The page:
This brings me to the most influential of Irish High Churchmen - John Allan Fitzgerald Gregg (1873-1961) a member of the firm of "Gregg, Son and Grandson, Bishops to the Church of Ireland!" His uncle and grandfather were Evangelicals, but J.A.F. was born and educated in England and picked up Tractarian and Anglo-Catholic ideas both at Bedford School and at Cambridge. However, rather than stay in England and become a "spike," he decided to go to back to his family's native Ireland where he was ordained in the Diocese of Down and Connor, and Dromore. Curacies in Ballymena and Cork ensued, then a spell as Rector of Blackrock 1906-11, then four years as Divinity Professor at TCD before election as Bishop of Ossory, Leighlin and Ferns at the early age of 42. Translation to Dublin followed in 1920; then to Armagh in 1939, where he stayed until his retirement in 1959, aged 85.

One painful aspect of his ministry in Dublin was having to adjudicate the cases brought against two of the High Church parishes in Dublin. The first involved St Bartholomew's, Dublin, where C. B. Moss (yes, that C. B. Moss!) was Curate Assistant, and the second involved St John's, Sandymount. In both cases, Archbishop Gregg upheld the Canons of the Church of Ireland whilst conceeding lesser points to the rectors of the respective churches. Gregg himself thought the Canons too restrictive, but with his respect for law, he was not going to engage in any sort of prophetic activism.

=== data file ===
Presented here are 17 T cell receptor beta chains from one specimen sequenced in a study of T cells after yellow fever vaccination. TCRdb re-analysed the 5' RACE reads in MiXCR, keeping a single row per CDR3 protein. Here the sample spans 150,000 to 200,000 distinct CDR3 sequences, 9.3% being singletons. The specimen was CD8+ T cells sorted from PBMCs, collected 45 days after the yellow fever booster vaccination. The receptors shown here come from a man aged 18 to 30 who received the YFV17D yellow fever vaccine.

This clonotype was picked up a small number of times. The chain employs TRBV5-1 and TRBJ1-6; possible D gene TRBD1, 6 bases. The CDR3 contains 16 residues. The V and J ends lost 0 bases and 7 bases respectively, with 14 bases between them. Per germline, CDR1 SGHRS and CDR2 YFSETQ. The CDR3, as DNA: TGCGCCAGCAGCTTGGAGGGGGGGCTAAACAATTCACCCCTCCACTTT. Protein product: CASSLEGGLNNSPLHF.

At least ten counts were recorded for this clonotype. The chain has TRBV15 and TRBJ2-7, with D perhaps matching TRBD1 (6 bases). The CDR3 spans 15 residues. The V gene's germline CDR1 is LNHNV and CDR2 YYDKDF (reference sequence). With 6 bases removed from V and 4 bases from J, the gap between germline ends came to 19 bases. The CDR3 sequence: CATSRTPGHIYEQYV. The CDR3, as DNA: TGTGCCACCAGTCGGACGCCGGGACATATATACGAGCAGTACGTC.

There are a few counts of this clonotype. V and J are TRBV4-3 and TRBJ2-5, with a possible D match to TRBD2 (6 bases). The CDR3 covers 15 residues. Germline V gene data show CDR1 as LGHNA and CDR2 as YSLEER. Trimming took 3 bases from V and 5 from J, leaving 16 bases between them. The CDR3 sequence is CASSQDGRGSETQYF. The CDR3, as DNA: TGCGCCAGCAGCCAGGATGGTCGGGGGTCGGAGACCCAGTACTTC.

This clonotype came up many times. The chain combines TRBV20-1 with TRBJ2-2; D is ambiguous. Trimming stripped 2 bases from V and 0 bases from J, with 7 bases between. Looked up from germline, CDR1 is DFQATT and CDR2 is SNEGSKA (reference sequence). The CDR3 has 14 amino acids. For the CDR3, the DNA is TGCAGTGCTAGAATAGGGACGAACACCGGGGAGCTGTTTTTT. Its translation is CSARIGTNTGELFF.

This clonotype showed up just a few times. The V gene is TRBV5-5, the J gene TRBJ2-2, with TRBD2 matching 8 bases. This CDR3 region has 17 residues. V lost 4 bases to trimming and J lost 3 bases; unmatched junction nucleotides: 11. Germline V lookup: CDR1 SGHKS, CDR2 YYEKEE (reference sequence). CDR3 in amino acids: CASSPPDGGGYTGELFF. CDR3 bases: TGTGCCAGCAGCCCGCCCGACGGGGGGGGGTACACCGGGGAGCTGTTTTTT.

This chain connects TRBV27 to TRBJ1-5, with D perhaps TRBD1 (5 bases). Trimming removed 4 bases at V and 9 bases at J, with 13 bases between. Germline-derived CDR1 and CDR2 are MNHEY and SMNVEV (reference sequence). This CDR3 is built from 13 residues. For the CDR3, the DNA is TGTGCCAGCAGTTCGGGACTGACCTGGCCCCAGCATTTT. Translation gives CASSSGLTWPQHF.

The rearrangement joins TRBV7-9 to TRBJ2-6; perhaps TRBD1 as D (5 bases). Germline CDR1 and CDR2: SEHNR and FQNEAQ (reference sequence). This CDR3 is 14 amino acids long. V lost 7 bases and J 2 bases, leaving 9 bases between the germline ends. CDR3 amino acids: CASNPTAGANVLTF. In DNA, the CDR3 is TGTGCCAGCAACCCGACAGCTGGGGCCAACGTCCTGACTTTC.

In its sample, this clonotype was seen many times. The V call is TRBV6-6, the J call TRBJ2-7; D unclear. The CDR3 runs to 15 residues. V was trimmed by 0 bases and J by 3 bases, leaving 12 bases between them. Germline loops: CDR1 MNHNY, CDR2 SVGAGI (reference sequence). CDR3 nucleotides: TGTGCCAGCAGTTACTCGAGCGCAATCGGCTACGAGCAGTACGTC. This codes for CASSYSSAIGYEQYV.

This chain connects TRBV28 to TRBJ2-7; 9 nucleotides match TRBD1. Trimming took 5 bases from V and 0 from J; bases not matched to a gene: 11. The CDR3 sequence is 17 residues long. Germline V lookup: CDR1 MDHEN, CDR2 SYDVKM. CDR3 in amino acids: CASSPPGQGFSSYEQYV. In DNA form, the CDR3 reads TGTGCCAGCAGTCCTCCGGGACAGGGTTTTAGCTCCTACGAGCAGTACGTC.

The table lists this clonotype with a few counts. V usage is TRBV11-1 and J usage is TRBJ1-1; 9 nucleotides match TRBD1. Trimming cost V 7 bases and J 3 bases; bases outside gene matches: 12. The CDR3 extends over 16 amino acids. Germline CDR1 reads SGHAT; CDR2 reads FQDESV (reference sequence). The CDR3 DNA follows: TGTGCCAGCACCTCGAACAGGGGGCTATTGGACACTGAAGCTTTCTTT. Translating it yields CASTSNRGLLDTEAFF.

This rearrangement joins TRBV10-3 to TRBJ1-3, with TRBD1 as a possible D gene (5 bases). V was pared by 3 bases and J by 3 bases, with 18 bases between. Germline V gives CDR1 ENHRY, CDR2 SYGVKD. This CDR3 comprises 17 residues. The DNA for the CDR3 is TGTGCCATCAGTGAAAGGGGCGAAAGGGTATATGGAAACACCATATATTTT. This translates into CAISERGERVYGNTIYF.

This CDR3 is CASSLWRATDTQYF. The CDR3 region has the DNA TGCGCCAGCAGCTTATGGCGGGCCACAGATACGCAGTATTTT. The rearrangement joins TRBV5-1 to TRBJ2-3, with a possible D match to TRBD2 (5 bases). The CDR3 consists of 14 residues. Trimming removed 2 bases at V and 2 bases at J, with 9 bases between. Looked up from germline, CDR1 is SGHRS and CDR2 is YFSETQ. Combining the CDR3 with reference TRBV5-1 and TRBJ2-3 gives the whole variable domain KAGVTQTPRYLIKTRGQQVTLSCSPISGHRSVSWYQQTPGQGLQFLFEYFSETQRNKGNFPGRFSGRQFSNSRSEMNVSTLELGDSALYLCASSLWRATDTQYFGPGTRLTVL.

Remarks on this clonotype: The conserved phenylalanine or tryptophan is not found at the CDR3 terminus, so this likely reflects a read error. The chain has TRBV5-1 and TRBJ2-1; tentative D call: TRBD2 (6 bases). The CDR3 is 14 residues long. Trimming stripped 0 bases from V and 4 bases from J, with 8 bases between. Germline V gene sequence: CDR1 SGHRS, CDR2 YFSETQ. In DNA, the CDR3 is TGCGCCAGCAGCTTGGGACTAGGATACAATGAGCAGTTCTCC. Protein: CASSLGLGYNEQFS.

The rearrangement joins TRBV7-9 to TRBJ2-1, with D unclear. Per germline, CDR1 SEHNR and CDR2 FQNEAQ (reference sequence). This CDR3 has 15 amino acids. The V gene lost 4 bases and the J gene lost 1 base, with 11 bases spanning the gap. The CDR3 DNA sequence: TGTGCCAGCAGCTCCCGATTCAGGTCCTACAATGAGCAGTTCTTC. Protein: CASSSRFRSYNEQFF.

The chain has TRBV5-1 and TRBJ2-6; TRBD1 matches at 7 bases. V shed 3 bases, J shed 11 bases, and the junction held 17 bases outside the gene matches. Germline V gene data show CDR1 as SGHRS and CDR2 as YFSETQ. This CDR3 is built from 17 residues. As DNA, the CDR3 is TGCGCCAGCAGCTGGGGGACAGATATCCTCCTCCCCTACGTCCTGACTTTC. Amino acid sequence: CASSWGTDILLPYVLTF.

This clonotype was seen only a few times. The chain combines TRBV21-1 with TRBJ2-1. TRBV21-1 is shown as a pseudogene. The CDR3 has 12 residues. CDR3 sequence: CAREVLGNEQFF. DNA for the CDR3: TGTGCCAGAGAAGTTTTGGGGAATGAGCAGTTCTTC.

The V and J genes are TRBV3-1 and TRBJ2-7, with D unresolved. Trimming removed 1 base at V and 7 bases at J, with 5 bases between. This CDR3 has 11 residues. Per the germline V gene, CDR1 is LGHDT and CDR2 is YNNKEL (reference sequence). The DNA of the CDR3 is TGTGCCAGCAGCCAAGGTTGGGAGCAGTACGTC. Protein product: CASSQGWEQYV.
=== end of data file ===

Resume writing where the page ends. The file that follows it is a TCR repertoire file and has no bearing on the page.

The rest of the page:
Known to his clergy as "The Marble Arch" Gregg appeared in public to be aloof and self-contained. This was a by-product of the Tractarian seriousness that he absorbed school and university. In private he could be a warm and approachable man - especially in his later years. He was probably at his best when dealing with clergy. Despite his austere appearence and manner, he was often very compassionate with his clergy who experienced difficulties, and he took a great deal of time and effort with his ordinands, as one of my own mentors could testify.

Gregg's variety of High Churchmanship resembled that of Gore and the "Lux Mundi" school. He was prepared to accept the positive contribution of Biblical Scholarship and acknowledge the role of history in shaping the theology and institutions of the church, but was unyielding in his adherence to the Sacraments, to the Apostolic ministry, and to Tractarian spirituality.